African American Community, Tracy, Elinor Ostrom discussed on TED Talks Daily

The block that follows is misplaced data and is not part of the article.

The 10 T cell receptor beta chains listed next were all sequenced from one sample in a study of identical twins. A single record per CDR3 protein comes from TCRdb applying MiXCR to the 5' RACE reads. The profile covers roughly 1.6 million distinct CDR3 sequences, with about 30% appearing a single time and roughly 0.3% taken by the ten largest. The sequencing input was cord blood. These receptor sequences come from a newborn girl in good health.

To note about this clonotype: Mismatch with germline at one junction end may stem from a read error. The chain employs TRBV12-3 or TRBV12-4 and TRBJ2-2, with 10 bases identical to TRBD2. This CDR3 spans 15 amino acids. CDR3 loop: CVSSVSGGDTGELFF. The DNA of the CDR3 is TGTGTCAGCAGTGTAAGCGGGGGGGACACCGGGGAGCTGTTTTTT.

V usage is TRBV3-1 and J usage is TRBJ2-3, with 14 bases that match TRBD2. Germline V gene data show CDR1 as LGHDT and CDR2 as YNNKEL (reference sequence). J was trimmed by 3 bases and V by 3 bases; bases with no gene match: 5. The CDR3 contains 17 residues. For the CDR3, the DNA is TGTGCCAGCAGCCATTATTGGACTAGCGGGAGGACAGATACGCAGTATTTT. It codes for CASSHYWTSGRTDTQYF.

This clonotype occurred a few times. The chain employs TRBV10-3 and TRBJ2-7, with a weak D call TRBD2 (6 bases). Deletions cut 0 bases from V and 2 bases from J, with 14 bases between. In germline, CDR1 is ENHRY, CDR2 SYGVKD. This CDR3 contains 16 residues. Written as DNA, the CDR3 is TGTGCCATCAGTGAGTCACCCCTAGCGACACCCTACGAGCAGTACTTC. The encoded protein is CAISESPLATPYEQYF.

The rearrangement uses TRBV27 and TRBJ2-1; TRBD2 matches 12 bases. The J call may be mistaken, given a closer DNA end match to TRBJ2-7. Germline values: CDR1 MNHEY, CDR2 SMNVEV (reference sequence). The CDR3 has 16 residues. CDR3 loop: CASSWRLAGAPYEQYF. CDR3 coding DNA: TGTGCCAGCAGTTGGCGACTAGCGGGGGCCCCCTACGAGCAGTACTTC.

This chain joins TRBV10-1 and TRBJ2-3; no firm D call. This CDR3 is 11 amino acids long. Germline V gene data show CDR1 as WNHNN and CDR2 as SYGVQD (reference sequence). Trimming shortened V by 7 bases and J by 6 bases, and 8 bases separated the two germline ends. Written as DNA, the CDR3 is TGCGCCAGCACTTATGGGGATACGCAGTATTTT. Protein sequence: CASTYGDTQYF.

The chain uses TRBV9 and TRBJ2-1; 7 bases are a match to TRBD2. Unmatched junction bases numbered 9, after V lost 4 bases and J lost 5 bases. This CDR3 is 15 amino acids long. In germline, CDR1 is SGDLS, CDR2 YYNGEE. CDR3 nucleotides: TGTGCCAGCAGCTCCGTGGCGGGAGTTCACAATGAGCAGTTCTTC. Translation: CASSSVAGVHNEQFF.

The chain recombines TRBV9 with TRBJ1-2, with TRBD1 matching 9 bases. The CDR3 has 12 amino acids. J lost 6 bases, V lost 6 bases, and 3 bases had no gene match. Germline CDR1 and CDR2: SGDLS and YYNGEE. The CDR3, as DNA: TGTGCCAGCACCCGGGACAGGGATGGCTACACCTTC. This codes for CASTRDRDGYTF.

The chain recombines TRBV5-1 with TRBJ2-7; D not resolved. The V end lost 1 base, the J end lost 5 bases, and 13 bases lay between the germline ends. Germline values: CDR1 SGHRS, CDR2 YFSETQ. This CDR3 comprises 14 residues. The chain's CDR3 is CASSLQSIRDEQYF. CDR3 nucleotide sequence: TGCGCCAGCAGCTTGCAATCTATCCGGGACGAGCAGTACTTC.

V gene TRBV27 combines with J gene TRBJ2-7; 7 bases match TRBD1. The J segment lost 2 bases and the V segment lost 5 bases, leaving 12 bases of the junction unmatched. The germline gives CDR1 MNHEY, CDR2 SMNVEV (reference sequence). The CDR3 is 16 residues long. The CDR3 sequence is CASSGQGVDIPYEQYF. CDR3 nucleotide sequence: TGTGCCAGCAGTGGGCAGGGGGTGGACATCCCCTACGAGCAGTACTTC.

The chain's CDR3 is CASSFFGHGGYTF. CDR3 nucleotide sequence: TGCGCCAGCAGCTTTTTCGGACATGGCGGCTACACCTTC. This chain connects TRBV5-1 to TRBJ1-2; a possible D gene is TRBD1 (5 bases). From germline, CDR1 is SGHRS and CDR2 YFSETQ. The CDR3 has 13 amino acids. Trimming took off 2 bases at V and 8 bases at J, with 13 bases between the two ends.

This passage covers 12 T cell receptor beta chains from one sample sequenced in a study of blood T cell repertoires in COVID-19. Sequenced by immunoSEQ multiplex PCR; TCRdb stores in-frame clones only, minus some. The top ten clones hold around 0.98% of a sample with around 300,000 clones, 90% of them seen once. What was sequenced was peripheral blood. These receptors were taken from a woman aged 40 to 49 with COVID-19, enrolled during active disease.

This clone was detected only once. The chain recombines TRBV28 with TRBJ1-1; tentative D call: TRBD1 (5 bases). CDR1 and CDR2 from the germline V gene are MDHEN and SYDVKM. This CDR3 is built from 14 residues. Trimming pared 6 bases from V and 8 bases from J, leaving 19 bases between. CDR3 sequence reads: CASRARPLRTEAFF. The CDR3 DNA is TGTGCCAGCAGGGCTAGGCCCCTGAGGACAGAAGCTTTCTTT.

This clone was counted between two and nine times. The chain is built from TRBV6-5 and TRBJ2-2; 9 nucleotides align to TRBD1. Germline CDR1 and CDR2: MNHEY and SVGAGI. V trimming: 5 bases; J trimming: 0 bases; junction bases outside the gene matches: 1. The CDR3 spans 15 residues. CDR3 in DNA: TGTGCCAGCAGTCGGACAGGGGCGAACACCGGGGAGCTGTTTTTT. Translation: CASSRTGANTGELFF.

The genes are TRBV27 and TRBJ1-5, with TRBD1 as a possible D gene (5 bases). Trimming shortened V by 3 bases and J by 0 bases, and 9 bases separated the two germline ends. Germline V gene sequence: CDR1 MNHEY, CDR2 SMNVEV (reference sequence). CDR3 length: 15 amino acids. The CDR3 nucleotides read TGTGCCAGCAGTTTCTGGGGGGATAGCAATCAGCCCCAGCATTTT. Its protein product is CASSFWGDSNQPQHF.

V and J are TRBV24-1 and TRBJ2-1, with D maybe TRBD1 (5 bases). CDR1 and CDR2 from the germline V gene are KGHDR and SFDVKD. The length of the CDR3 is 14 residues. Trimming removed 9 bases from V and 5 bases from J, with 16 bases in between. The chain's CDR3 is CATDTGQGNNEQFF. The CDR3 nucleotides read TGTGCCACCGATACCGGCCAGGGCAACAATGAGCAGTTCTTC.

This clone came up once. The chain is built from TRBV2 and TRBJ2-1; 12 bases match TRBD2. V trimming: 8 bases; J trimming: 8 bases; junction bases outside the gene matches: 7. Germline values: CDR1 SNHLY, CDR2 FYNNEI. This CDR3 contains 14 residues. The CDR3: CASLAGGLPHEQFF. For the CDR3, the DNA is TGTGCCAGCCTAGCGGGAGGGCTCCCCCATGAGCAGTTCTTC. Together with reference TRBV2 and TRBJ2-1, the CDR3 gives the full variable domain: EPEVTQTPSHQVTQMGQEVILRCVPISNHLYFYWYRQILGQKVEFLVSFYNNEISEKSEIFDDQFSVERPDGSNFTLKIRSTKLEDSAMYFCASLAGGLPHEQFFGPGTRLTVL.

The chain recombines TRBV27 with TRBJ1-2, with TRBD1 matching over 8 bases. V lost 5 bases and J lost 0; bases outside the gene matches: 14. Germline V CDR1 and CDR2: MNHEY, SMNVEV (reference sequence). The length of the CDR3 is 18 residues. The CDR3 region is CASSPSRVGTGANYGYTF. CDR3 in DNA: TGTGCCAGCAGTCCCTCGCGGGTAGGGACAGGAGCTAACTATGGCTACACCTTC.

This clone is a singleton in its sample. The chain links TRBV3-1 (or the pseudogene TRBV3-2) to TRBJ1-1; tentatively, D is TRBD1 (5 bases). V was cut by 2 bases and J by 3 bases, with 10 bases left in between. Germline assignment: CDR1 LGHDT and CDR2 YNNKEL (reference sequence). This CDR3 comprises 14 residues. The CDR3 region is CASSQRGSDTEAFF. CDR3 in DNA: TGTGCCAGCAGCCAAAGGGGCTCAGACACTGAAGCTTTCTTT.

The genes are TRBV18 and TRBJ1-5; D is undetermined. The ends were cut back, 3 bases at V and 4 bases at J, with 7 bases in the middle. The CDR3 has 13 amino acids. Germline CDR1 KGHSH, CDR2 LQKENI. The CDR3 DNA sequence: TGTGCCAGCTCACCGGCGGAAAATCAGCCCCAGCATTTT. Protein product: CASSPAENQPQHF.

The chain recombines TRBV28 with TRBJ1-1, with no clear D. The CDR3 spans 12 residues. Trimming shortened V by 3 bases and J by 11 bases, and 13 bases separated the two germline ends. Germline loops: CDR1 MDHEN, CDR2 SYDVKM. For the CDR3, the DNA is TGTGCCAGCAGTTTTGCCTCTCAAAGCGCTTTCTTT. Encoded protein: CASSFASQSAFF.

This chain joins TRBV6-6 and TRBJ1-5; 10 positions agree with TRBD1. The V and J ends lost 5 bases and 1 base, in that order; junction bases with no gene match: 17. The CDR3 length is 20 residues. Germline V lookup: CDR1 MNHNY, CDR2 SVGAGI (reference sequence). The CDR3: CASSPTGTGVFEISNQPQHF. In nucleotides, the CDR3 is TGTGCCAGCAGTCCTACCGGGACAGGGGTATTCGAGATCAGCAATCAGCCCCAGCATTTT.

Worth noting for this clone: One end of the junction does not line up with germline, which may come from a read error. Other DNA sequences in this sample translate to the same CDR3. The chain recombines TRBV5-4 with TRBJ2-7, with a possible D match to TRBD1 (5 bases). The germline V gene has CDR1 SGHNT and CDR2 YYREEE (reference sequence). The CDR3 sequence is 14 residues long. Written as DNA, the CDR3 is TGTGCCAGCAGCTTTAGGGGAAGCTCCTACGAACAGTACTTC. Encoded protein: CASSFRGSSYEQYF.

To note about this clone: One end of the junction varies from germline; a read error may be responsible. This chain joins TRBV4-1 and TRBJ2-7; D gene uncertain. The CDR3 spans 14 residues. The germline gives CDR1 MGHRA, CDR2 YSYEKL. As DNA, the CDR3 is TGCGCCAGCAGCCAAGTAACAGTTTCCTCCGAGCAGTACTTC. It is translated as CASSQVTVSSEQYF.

Tracy, Kaz e recorded live at Ted salon, bright line initiative, twenty eighteen. Friends. I look at this photograph and I have to ask myself, you know, I think I've seen this somewhere before people marching in the street for Justice, but I know it's not the same photograph that I would have seen because I wouldn't take my oaks to be a police officer until nineteen Eighty-nine. And I've been in the business for over twenty five years and identifying as African American woman. I know things have gotten better, but even as I learned about public safety, I wondered if what I was doing on the street was hurting are harming the community. And I often wondered if you know how did they perceive me this woman in uniform. But there's one thing that I knew I knew there was a way that we could do this probably difference or better a way that preserved dignity and guarantee Justice, but I also knew that police could not do it alone. It's the co-production pub. Safety. There's a lot of history with us. You know, we know. Loss. The relationship between the African American community and the police is painful. One often filled with mistrust is been studied by social scientists. It has been studied by government all both promising hopeful new ways, long-term fixes. But all we want is to be safe and our safety is intertwined and that we know in order to have great relationships and relationships built on trust that we're going to have to have communication. And in this advent in this text of the world that we've got going on trying to do this with social media, it's very difficult thing to do. We also have to examine our current policing practices and we have to set those things aside at no longer service. So in New York, that meant stop question frisk that meant really holding up the numbers as opposed to relationships. And it really didn't allow the officers the opportunity to get to know the community in which they serve. But you see there is a better way and we know it's called co production. So in the nineteen seventies Elinor Ostrom came up with the theory really called co production in this is how it works. He bring people into the space that come with separate expertise, and you also come with new ideas, lived experience, and you produce a new knowledge. And when you produce that new knowledge and you.